We have recently been on a volcano kick lately…the recent rainy day marathon has had my kids stir crazy and eager to find ways to make things go ‘boom’ or race quickly across the house. So, they have been playing chase, pushing race cars across the house, blowing up balloons and then volcanoes came into mind. Volcanoes are the perfect thing to go ‘kaboom!’ and bring some action to these confined kiddos. After brainstorming ways we could conduct our very own volcano activities, we narrowed it down: constructing a volcano and making bottled lava. Fun times ahead!
The first activity we went for was the bottled lava. Lava is really cool! Actually, it is pretty hot….Lava is molten (melted) rock that is expelled from a volcano. Can you imagine how hot that has to be? Obviously we are not going to involve any real lava in this activity, but the simulation is pretty close to that of lava. Another great educational tidbit that goes along with this activity is the idea of oil and water. Oil and water do not mix due to their physical properties. They will always remain separated in a mixed solution. The oil is also less dense, so it will float to the top. Whereas the water is more dense and will sink to the bottom. This bottled lava activity demonstrates that relationship! It is what forms the ‘lava’ in the bottle.
Ready for some lava fun?! Let’s get started…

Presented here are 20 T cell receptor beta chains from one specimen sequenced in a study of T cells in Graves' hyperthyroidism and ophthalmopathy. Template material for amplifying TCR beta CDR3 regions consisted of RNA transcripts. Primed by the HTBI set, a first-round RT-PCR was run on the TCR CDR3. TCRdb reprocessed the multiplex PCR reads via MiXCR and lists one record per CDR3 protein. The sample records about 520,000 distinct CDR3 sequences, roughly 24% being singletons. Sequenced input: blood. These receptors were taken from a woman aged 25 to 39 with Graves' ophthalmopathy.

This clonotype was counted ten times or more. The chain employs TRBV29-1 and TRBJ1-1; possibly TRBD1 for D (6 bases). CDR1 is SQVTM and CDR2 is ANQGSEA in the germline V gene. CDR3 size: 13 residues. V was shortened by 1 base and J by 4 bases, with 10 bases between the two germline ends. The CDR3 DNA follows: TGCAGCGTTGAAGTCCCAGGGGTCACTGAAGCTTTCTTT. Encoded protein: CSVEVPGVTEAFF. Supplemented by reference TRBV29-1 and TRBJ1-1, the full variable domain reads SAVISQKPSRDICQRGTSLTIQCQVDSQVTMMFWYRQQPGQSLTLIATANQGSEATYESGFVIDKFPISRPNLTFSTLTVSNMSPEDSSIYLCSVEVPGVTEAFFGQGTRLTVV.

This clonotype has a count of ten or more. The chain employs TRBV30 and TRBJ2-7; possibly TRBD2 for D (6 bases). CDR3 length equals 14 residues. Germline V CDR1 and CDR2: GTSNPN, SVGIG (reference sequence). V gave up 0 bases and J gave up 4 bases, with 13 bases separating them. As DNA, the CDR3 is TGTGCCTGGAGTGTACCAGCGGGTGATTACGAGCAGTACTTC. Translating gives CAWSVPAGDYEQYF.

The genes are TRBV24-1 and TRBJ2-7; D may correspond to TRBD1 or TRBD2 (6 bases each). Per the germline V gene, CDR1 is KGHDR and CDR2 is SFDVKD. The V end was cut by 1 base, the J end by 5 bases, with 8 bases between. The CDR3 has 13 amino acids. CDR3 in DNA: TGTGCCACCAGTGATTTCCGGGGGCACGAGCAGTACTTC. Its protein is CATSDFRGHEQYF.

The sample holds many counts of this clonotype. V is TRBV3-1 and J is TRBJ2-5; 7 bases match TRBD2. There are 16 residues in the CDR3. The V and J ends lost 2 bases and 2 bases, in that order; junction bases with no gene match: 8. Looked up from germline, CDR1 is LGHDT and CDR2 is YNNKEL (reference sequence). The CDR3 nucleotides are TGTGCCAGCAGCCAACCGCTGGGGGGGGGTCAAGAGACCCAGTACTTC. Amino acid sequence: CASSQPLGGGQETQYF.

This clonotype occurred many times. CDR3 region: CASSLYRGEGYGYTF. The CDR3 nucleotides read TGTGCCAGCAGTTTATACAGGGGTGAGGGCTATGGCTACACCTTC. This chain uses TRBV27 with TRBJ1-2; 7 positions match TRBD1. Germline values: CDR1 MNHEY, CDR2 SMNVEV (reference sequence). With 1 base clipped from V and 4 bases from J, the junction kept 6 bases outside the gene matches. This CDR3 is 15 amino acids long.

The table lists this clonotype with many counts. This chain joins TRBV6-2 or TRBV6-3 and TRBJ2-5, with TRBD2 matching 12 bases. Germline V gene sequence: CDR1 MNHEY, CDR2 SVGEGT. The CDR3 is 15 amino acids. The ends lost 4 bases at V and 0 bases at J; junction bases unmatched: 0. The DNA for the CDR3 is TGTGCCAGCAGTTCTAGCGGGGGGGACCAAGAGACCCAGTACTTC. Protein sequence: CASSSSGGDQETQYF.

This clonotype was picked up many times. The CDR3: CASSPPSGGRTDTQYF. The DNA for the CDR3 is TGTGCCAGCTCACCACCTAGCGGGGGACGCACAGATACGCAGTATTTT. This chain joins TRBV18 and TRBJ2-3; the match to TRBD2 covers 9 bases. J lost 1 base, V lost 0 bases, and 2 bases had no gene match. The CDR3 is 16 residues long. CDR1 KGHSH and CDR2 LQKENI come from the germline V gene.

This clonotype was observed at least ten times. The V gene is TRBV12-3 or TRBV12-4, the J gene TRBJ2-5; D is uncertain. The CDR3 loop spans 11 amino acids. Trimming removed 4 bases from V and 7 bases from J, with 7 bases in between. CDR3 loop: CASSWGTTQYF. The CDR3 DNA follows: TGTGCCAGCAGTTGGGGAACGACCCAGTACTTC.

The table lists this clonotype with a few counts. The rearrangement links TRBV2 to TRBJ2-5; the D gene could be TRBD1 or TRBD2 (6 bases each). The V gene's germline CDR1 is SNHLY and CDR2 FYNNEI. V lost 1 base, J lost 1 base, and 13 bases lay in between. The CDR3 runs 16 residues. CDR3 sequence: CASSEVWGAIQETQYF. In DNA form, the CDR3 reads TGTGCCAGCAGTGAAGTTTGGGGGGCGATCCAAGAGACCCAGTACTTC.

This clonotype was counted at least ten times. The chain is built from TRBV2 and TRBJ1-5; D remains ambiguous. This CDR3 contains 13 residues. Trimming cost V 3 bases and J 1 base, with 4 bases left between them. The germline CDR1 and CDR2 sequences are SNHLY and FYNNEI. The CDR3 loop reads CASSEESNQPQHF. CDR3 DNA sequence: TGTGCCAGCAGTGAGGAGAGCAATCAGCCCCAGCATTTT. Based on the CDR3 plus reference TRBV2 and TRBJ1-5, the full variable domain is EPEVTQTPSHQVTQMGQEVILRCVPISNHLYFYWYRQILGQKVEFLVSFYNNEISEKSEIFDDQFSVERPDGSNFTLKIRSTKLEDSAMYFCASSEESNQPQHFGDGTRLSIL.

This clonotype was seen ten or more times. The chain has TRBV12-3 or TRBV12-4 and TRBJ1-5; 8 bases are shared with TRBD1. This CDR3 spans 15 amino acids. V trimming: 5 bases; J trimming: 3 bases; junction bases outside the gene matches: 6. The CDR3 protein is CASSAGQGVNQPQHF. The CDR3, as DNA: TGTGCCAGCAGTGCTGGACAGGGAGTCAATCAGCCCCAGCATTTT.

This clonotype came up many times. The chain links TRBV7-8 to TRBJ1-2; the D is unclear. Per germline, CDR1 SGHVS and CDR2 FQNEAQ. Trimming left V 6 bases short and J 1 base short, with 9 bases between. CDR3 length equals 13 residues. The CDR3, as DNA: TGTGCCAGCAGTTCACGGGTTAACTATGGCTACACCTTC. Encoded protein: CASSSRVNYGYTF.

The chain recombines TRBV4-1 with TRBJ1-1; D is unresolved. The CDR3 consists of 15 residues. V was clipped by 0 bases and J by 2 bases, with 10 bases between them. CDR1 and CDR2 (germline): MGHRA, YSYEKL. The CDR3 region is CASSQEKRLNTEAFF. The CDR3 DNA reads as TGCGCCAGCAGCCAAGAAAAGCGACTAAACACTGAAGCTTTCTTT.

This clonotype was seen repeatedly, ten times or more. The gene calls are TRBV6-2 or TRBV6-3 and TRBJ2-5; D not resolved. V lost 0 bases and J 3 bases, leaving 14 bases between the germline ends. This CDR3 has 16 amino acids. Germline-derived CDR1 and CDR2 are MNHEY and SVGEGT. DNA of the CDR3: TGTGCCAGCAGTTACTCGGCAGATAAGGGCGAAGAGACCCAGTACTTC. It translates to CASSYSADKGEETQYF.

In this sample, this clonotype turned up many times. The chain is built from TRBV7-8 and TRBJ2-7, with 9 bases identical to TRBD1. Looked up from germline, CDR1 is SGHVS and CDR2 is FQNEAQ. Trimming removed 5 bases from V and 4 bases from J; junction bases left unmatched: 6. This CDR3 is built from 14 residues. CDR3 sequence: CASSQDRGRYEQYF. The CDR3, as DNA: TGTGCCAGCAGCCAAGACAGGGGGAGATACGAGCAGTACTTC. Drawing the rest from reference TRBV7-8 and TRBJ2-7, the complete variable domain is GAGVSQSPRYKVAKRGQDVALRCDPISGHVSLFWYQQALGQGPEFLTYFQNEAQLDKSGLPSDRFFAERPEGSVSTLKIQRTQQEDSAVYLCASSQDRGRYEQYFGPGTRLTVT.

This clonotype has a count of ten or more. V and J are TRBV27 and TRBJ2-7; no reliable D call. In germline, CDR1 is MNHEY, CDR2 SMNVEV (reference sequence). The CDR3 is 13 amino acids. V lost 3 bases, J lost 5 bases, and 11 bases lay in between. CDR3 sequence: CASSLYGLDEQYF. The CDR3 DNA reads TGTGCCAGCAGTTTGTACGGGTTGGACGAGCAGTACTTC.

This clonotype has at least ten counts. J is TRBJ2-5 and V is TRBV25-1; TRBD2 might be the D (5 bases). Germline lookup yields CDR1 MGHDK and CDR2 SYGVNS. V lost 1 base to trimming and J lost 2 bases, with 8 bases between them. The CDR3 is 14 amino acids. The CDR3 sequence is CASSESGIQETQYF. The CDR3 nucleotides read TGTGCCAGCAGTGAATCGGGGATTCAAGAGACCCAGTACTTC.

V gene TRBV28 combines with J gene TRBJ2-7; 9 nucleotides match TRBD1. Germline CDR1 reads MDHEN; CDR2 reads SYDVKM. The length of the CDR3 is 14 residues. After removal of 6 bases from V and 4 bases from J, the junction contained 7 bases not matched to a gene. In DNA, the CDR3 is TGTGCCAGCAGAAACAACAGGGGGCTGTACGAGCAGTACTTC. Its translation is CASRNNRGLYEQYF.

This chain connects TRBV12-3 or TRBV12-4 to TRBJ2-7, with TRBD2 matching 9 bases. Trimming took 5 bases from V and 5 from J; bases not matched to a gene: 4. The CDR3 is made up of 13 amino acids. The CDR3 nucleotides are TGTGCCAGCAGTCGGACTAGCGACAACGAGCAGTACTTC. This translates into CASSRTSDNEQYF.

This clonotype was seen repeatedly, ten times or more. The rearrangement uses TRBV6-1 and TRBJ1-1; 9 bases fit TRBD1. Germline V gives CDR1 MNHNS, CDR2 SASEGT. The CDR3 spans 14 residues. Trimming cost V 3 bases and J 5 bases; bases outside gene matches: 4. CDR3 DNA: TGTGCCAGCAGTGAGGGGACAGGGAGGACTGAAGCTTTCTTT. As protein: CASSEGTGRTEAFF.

1 16oz water bottle, empty, with cap
Vegetable oil (enough to fill the water bottle 3/4 full)
Alka Seltzer, 1 tablet
1) Take the empty water bottle and fill it 3/4 full with vegetable oil, about to the top of the water bottle label
2) Add water to the bottle until it reaches right below the mouth of the bottle (cap screw).
3) Add 4-6 drops of food coloring-it will only mix with the water component
4) Take the Alka Seltzer tablet and break it into 8 pieces (pieces don’t all have to be the same size)
5) Now for the fun! One at a time, drop a piece of the Alka Seltzer tablet into the water bottle. Once it sinks and reaches the water aka lava, the bubbles will begin to form. When the bubbles slow down, another piece of the tablet can be dropped in. This will be repeated until the very last piece of Alka Seltzer is added. Once the last piece is added, wait for the bubbles to completely stop before screwing the cap on.
6) Now that the cap is screwed on tightly, the bottle can be placed on it’s side and rocked back and forth. The water (lava) will rock side to side. My kids of course got a little excited and shook their bottles up. If this happens, it will just take a few minutes for the water to settle back down to the bottom and the oil to settle at the top. I am mentioning this because my kids freaked out thinking they destroyed their bottled lava!
If you have very intuitive kids, they may ask why is the water bubbling when you add the tablet pieces. When Alka Seltzer is dropped into water, it reacts with the components of water to form both water and carbon dioxide gas. This gas forms the bubbles in the water (lava) portion of the mixture. The bubbles are seen very clearly as they float up through the oil layer in the bottle.
I hope you all enjoy this activity as much as we did! I have included a fun volcano coloring sheet below as well as a picture of molten lava..it really is pretty 🙂